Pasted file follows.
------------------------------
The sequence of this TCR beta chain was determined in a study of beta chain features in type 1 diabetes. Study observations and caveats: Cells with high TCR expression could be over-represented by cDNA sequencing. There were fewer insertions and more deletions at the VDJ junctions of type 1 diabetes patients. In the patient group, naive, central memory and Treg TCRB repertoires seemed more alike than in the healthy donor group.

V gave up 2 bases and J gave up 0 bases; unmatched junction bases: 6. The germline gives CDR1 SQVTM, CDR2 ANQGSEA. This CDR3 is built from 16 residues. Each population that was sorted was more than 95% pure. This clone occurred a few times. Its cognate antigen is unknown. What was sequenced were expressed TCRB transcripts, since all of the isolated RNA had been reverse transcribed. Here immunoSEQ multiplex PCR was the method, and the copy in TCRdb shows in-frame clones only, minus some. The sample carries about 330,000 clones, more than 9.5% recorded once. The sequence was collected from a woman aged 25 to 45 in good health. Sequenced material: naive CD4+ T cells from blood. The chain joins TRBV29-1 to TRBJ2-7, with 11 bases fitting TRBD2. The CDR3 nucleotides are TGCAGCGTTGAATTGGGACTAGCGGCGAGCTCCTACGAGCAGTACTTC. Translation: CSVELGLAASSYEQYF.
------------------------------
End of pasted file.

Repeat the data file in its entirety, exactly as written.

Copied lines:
The sequence of this TCR beta chain was determined in a study of beta chain features in type 1 diabetes. Study observations and caveats: Cells with high TCR expression could be over-represented by cDNA sequencing. There were fewer insertions and more deletions at the VDJ junctions of type 1 diabetes patients. In the patient group, naive, central memory and Treg TCRB repertoires seemed more alike than in the healthy donor group.

V gave up 2 bases and J gave up 0 bases; unmatched junction bases: 6. The germline gives CDR1 SQVTM, CDR2 ANQGSEA. This CDR3 is built from 16 residues. Each population that was sorted was more than 95% pure. This clone occurred a few times. Its cognate antigen is unknown. What was sequenced were expressed TCRB transcripts, since all of the isolated RNA had been reverse transcribed. Here immunoSEQ multiplex PCR was the method, and the copy in TCRdb shows in-frame clones only, minus some. The sample carries about 330,000 clones, more than 9.5% recorded once. The sequence was collected from a woman aged 25 to 45 in good health. Sequenced material: naive CD4+ T cells from blood. The chain joins TRBV29-1 to TRBJ2-7, with 11 bases fitting TRBD2. The CDR3 nucleotides are TGCAGCGTTGAATTGGGACTAGCGGCGAGCTCCTACGAGCAGTACTTC. Translation: CSVELGLAASSYEQYF.